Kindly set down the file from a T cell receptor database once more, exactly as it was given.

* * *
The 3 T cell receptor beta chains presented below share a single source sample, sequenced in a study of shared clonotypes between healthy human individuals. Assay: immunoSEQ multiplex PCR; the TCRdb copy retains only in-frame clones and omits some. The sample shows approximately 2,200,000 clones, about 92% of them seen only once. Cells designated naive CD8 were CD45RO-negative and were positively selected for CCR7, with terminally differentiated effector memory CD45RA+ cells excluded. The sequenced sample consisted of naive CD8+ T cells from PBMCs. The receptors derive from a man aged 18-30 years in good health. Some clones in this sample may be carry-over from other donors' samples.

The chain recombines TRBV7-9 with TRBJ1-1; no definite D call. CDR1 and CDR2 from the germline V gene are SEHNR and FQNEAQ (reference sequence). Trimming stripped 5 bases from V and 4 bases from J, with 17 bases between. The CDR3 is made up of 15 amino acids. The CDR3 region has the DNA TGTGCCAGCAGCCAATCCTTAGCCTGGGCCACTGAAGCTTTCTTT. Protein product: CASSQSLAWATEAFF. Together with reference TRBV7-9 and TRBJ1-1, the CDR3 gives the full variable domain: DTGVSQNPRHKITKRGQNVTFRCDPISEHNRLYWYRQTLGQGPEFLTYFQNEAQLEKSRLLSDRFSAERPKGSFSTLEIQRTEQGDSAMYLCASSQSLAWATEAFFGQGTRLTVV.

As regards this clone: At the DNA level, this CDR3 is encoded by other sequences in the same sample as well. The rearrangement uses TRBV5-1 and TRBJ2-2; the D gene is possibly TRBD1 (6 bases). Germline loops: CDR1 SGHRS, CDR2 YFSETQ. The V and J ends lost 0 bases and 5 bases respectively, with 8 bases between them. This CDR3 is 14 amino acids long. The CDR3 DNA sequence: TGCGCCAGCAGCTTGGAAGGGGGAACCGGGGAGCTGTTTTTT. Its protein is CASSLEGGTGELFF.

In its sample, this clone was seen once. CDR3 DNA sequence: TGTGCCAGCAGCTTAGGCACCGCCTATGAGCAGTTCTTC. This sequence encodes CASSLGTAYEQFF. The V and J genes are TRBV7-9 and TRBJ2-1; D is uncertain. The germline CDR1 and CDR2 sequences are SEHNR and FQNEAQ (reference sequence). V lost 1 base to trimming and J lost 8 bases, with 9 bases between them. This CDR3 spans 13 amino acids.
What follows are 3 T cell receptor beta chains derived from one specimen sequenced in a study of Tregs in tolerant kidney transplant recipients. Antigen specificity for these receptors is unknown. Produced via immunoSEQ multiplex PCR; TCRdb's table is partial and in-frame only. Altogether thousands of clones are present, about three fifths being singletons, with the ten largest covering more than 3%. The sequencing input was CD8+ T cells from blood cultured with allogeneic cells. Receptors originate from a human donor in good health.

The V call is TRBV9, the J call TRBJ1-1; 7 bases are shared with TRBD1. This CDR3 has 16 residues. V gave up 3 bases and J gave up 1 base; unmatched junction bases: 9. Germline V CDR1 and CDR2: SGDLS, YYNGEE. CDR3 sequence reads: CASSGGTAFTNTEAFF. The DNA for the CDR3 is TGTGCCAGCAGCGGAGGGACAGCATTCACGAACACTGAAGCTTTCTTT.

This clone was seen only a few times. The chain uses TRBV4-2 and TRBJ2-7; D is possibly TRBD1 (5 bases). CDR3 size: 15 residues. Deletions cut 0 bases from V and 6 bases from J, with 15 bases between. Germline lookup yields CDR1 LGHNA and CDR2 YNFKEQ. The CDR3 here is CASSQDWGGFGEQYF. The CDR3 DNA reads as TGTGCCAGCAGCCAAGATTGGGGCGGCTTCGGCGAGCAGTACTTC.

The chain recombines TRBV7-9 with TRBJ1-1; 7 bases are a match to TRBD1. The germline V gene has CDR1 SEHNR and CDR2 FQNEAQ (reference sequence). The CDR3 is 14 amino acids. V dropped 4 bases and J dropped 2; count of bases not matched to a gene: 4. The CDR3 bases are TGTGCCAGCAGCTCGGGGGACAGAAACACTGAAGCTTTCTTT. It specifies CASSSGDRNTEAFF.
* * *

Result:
The 3 T cell receptor beta chains presented below share a single source sample, sequenced in a study of shared clonotypes between healthy human individuals. Assay: immunoSEQ multiplex PCR; the TCRdb copy retains only in-frame clones and omits some. The sample shows approximately 2,200,000 clones, about 92% of them seen only once. Cells designated naive CD8 were CD45RO-negative and were positively selected for CCR7, with terminally differentiated effector memory CD45RA+ cells excluded. The sequenced sample consisted of naive CD8+ T cells from PBMCs. The receptors derive from a man aged 18-30 years in good health. Some clones in this sample may be carry-over from other donors' samples.

The chain recombines TRBV7-9 with TRBJ1-1; no definite D call. CDR1 and CDR2 from the germline V gene are SEHNR and FQNEAQ (reference sequence). Trimming stripped 5 bases from V and 4 bases from J, with 17 bases between. The CDR3 is made up of 15 amino acids. The CDR3 region has the DNA TGTGCCAGCAGCCAATCCTTAGCCTGGGCCACTGAAGCTTTCTTT. Protein product: CASSQSLAWATEAFF. Together with reference TRBV7-9 and TRBJ1-1, the CDR3 gives the full variable domain: DTGVSQNPRHKITKRGQNVTFRCDPISEHNRLYWYRQTLGQGPEFLTYFQNEAQLEKSRLLSDRFSAERPKGSFSTLEIQRTEQGDSAMYLCASSQSLAWATEAFFGQGTRLTVV.

As regards this clone: At the DNA level, this CDR3 is encoded by other sequences in the same sample as well. The rearrangement uses TRBV5-1 and TRBJ2-2; the D gene is possibly TRBD1 (6 bases). Germline loops: CDR1 SGHRS, CDR2 YFSETQ. The V and J ends lost 0 bases and 5 bases respectively, with 8 bases between them. This CDR3 is 14 amino acids long. The CDR3 DNA sequence: TGCGCCAGCAGCTTGGAAGGGGGAACCGGGGAGCTGTTTTTT. Its protein is CASSLEGGTGELFF.

In its sample, this clone was seen once. CDR3 DNA sequence: TGTGCCAGCAGCTTAGGCACCGCCTATGAGCAGTTCTTC. This sequence encodes CASSLGTAYEQFF. The V and J genes are TRBV7-9 and TRBJ2-1; D is uncertain. The germline CDR1 and CDR2 sequences are SEHNR and FQNEAQ (reference sequence). V lost 1 base to trimming and J lost 8 bases, with 9 bases between them. This CDR3 spans 13 amino acids.
What follows are 3 T cell receptor beta chains derived from one specimen sequenced in a study of Tregs in tolerant kidney transplant recipients. Antigen specificity for these receptors is unknown. Produced via immunoSEQ multiplex PCR; TCRdb's table is partial and in-frame only. Altogether thousands of clones are present, about three fifths being singletons, with the ten largest covering more than 3%. The sequencing input was CD8+ T cells from blood cultured with allogeneic cells. Receptors originate from a human donor in good health.

The V call is TRBV9, the J call TRBJ1-1; 7 bases are shared with TRBD1. This CDR3 has 16 residues. V gave up 3 bases and J gave up 1 base; unmatched junction bases: 9. Germline V CDR1 and CDR2: SGDLS, YYNGEE. CDR3 sequence reads: CASSGGTAFTNTEAFF. The DNA for the CDR3 is TGTGCCAGCAGCGGAGGGACAGCATTCACGAACACTGAAGCTTTCTTT.

This clone was seen only a few times. The chain uses TRBV4-2 and TRBJ2-7; D is possibly TRBD1 (5 bases). CDR3 size: 15 residues. Deletions cut 0 bases from V and 6 bases from J, with 15 bases between. Germline lookup yields CDR1 LGHNA and CDR2 YNFKEQ. The CDR3 here is CASSQDWGGFGEQYF. The CDR3 DNA reads as TGTGCCAGCAGCCAAGATTGGGGCGGCTTCGGCGAGCAGTACTTC.

The chain recombines TRBV7-9 with TRBJ1-1; 7 bases are a match to TRBD1. The germline V gene has CDR1 SEHNR and CDR2 FQNEAQ (reference sequence). The CDR3 is 14 amino acids. V dropped 4 bases and J dropped 2; count of bases not matched to a gene: 4. The CDR3 bases are TGTGCCAGCAGCTCGGGGGACAGAAACACTGAAGCTTTCTTT. It specifies CASSSGDRNTEAFF.